TRAFFIC IN GENRE:
East Asian Film and Lecture Series
In conjunction with the WEAI 60th Anniversary. Sponsors: Weatherhead East Asian Institute, Department of East Asian Languages and Cultures and Center for Korean Research
FILM AND LECTURE SERIES SCHEDULE
Zu Warriors from the Magic Mountain is a groundbreaking film that established Tsui Hark as one of Hong Kong's best New Wave filmmakers. Loosely based on Chinese mythology, the film stars Yuen Biao as Ti Ming Chi, a soldier caught between warring armies on Zu Mountain. He escapes into the mountain's mystical regions, which are home to ghoulish evil disciples and noble heroes, all possessing magical abilities. By joining Ting Yin (Adam Cheng), a master swordsman, Ming Chi is thrust onto a perilous quest to find the powerful Twin Swords. They are the only weapons capable of destroying an evil demon, contained temporarily by the wise Long Brows (Sammo Hung). When the demon possesses the swordsman's body in the palace of a healer Countess (Brigitte Lin), Ming Chi must complete the quest by finding the swords' keeper and uniting the weapons with the aid of an insecure monk.
JINSOO AN is an Assistant Professor at School of Design and Media of Hongik University in Korea. He completed a Ph.D. at UCLA with a dissertation on the golden age melodrama films of Korea (from 1953 to 1972). He has written on the topics related to Korean cinema of the 1960s including representation of Christianity, historical drama, courtroom drama, cult film and Manchurian action film. His current project focuses on representation of colonialism as historical past in South Korean cinema. His other interests include history and visuality of interactive media art.
YOMI BRAESTER, Associate Professor of Comparative Literature, University of Washington in Seattle, is the author of Witness against History: Literature, Film, and Public Discourse in Twentieth-Century China (Stanford University Press, 2003) and Painting the City Red: Chinese Cinema and the Urban Contract (forthcoming from Duke University Press).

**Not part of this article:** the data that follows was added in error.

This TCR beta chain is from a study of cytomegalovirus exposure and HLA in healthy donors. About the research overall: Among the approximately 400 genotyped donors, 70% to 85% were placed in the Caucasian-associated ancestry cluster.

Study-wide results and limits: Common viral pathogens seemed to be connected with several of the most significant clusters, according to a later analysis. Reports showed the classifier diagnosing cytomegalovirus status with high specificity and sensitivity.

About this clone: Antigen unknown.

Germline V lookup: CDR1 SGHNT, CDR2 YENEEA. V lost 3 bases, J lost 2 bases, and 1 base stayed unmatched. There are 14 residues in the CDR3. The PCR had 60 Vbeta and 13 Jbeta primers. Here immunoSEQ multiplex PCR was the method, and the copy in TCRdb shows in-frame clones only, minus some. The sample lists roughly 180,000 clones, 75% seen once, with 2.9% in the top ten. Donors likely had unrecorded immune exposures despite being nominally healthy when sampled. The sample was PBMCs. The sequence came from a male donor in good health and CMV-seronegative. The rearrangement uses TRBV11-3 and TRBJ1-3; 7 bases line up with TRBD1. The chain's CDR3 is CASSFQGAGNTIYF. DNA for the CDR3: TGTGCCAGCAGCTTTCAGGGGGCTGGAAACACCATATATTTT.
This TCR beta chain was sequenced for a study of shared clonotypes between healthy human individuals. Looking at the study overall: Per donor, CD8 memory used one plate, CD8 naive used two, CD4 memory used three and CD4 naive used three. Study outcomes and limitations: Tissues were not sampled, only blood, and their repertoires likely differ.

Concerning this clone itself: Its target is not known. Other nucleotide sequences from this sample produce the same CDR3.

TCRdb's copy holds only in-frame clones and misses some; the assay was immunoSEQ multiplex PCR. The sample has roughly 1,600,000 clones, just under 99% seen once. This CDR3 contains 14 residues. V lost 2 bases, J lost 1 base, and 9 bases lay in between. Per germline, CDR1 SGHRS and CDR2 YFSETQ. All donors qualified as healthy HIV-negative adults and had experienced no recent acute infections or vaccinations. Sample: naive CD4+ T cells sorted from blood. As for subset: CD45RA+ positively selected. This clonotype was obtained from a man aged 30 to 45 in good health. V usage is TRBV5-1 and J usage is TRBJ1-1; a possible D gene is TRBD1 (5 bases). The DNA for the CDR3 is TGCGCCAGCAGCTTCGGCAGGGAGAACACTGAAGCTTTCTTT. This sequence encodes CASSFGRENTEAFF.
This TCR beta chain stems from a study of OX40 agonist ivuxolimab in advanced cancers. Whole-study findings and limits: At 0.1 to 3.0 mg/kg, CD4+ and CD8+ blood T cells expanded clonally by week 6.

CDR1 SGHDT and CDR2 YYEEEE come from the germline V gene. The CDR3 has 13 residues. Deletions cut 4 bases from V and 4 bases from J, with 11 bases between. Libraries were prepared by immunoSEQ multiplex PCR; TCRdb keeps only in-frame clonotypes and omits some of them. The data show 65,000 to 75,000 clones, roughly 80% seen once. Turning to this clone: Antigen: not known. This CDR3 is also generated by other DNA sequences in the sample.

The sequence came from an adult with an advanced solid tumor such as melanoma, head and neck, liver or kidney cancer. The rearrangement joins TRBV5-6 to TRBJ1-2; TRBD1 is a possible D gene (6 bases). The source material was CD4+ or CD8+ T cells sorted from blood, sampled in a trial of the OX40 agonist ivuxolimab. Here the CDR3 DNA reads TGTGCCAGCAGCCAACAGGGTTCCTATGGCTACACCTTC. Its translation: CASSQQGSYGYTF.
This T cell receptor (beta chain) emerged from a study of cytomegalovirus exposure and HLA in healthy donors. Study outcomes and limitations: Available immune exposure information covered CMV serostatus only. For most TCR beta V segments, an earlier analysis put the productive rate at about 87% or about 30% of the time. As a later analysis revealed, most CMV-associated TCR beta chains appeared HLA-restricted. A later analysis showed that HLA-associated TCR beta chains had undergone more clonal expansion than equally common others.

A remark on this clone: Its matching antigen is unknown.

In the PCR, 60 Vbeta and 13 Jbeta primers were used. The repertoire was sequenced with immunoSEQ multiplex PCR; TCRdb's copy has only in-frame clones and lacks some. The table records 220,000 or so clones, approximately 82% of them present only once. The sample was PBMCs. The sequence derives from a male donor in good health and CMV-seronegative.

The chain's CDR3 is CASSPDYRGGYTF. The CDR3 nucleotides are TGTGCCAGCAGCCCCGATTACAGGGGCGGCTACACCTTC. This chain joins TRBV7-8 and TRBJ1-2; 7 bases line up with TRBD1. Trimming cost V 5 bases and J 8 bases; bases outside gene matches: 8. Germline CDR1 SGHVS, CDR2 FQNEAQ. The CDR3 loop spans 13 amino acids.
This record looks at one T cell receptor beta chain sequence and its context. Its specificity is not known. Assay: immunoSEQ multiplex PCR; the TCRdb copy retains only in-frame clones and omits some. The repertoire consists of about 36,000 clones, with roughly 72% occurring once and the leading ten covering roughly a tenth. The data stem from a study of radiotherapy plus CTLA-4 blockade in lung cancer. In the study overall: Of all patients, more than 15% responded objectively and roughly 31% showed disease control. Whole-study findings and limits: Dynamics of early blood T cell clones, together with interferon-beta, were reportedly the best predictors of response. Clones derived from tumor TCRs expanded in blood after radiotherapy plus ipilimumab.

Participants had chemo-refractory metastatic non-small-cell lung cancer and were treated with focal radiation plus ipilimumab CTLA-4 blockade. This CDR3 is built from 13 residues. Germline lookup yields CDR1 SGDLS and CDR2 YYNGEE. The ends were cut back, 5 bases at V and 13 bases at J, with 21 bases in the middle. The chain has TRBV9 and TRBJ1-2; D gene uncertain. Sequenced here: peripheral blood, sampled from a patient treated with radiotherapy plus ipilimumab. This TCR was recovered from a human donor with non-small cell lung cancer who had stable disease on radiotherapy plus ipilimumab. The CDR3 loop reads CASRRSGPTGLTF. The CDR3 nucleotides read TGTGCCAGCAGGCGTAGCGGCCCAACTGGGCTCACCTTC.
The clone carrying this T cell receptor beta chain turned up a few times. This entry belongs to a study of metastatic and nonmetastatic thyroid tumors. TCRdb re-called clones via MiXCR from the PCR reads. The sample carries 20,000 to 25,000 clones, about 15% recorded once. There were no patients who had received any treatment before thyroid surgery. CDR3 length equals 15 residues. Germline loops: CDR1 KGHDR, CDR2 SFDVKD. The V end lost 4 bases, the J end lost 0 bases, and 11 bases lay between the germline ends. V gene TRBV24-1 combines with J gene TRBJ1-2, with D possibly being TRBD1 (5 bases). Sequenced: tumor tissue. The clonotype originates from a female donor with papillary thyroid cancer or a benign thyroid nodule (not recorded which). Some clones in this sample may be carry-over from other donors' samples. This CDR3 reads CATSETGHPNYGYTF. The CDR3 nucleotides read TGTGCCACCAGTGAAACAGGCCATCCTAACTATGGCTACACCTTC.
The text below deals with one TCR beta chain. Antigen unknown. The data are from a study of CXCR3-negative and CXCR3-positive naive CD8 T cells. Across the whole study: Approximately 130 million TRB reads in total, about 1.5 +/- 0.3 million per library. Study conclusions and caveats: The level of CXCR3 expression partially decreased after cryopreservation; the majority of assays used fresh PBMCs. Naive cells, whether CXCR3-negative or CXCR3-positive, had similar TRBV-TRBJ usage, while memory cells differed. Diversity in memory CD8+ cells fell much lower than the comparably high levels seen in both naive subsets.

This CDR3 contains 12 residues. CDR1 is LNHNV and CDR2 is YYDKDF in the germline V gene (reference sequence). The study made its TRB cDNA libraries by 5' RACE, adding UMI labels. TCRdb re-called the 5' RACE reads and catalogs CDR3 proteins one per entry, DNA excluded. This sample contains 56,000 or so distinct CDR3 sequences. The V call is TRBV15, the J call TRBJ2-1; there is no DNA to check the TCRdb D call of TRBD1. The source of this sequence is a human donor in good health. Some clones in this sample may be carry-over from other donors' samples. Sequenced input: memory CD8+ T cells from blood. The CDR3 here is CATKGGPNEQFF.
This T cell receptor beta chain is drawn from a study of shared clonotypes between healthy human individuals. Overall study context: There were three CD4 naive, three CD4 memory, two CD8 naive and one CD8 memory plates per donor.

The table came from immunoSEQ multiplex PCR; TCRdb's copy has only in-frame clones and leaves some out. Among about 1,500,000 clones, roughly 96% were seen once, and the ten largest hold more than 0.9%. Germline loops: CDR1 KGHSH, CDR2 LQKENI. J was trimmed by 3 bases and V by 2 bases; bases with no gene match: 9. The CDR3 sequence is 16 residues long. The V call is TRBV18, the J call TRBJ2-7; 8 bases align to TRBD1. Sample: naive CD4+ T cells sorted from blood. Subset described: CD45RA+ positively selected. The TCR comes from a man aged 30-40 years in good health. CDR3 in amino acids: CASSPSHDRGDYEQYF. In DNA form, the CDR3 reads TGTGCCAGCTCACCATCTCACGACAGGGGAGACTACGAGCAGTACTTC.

MICHAEL RAINE is Assistant Professor in Japanese Cinema at the University of Chicago. He is writing a book on the tension between a "culture of the copy" in postwar Japanese commercial cinema and a "culture of authenticity" in the Japanese New Wave around 1960. He is also developing a project on image culture in wartime Japan and its territories, with a particular focus on the rhetorical construction of documentary (bunka eiga) and propaganda features (kokusaku eiga). His other interests in film studies include the history of film theory, particularly political modernism and the potential for a Peircian theory of film, and using digital media for teaching and research, including subtitling as both an historical practice and an aesthetic problem in the relation between text and image.
MEE CHANG is an MA student in Korean Literature at Columbia University.
All events will be open both to the academic community at Columbia and the general public. Films, dates & speakers are subject to change.